The RQFII onshore China bond ETF is expected to launch in the second half.
“Europe has a tendency to have a very high demand for fixed-income products in general, and China offers higher-yield,” He told Fund Selector Asia.
She sees the product as a diversification play for investors in Europe because China’s bond market has a low correlation with European and US bond markets, where yields are expected to remain low.
The firm will partner with UK-based asset manager Source to create the new fixed-income product. Last year, the two firms collaborated on a European ETF that aims to track the performance of the FTSE China A50 Index. CSOP later launched a US version of the product on its own.
CSOP’s fixed income fund isn't the only mainland product to focus on China bonds. Earlier this month, CCB International partnered with Commerzbank to launch an RQFII ETF in Europe to invest in China’s onshore bond market.
"Many short-term investors are looking for excess returns, which could present difficulties for ETF managers"
China has been opening its bond market to foreign investors. In a July statement, the People’s Bank of China encouraged foreign central banks, sovereign wealth funds and international institutional investors to buy into China’s inter-bank bond market after it removed the approval procedure and quotas.
The RMB challenge
Widespread investor concern about China’s slowing economic growth, particularly in overseas markets, could lead to worries over RMB depreciation. Such sentiment that could be a big challenge for onshore fixed-income products, she said.
The perception is complicated because of foreign investors' unfamiliarity with China’s onshore fixed income market.
“Many investors may have experience with Dim Sum bonds [bonds issued outside of China in RMB], but they do not have experience with China’s onshore bonds.”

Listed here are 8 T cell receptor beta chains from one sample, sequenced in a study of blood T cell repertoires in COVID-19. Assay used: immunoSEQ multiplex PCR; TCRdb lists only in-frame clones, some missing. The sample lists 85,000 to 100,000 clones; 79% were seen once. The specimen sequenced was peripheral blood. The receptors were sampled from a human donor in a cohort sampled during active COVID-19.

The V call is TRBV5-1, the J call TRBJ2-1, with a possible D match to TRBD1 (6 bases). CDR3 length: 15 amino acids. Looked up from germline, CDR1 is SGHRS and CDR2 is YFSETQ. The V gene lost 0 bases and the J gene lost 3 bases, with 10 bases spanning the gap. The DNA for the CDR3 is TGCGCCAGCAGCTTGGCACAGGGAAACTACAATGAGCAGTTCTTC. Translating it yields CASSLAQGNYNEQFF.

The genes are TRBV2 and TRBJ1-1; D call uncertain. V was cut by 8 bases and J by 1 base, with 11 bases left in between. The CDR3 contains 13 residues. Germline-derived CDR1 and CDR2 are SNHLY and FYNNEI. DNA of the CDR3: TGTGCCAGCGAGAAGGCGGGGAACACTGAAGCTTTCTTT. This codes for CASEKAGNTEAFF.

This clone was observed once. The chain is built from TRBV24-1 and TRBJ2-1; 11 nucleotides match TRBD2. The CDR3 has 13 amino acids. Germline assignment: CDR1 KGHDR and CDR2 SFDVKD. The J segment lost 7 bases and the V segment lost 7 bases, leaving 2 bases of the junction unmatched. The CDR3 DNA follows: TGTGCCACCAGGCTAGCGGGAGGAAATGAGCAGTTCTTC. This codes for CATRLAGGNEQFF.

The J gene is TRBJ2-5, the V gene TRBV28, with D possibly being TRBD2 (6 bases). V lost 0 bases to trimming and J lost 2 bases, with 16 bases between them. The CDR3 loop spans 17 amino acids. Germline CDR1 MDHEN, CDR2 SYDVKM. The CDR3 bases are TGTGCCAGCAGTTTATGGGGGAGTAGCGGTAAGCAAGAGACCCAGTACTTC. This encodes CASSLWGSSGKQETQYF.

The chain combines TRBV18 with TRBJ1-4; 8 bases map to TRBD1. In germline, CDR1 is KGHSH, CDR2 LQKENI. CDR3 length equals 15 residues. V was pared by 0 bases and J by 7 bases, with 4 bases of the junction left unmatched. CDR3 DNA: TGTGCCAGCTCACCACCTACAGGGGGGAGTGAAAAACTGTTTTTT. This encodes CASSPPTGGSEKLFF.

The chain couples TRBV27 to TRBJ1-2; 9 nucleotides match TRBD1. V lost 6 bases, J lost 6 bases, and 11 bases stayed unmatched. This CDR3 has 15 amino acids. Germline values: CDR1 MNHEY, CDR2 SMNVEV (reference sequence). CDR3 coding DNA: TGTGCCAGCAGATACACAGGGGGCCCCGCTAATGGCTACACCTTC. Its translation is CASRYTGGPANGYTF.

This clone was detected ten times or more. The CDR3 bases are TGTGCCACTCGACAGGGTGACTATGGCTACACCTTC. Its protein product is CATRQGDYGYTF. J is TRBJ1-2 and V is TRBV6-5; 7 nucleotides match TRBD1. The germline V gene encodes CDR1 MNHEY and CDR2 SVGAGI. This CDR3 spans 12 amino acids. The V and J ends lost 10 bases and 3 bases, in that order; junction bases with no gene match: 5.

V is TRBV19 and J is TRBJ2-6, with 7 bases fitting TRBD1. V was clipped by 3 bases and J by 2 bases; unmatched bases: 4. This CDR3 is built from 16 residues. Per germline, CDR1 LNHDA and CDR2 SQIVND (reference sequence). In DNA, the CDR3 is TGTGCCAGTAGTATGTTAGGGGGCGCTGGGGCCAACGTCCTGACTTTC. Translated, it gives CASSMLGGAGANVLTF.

She said investor views on currency depreciation are mixed. A weaker RMB would trigger an outflow of hot money but could also benefit exports and the overall economy as inward investment becomes cheaper.
CSOP also has plans to launch an RMB-hedged ETF in the US, she said, with details to follow later this year.
Like other RQFII equity ETFs providers, CSOP’s funds fell during China’s July stock market plunge. CSOP had a cumulative outflow of $1.2bn from their funds shortly after the government intervened in the markets in attempt to stabilise them, according to He.
At the height of the stock rout, more than half of the firms listed on the Shanghai and Shenzhen bourses were suspended from trading, which made it easier for the government to prop up the markets.
However, He said investors were confused by government measures such as extending bank loans to brokerages to buy stocks, allowing companies to halt trading and banning investors with more than a 5% stake in a company from selling their shares for a fixed period.
“Foreign investors are distracted by the short-term noises. It’s very important to have patience as the Chinese market experiences ups and downs.
“Many short-term investors are looking for excess returns, which could present difficulties for ETF managers."
China's market volatility continues. Last week, CSOP saw a sudden inflow of $400 million into domestic markets.
“Most of that [inflow] is quite short-term. It’s from people who believe China will have a reversal in terms of sentiment and performance.
“But we’ve also seen some of long-term money coming back in from investors who believe the market has stabilised. Investors who commit to China for the long-term will do better [than short-term traders].”
She believes a big wave of long-term investors will come only over time as indications of progress with state-owned enterprise and banking sector reform, for example, become evident.
“These big themes are what is really going to change the sentiment in China’s capital markets,” He said.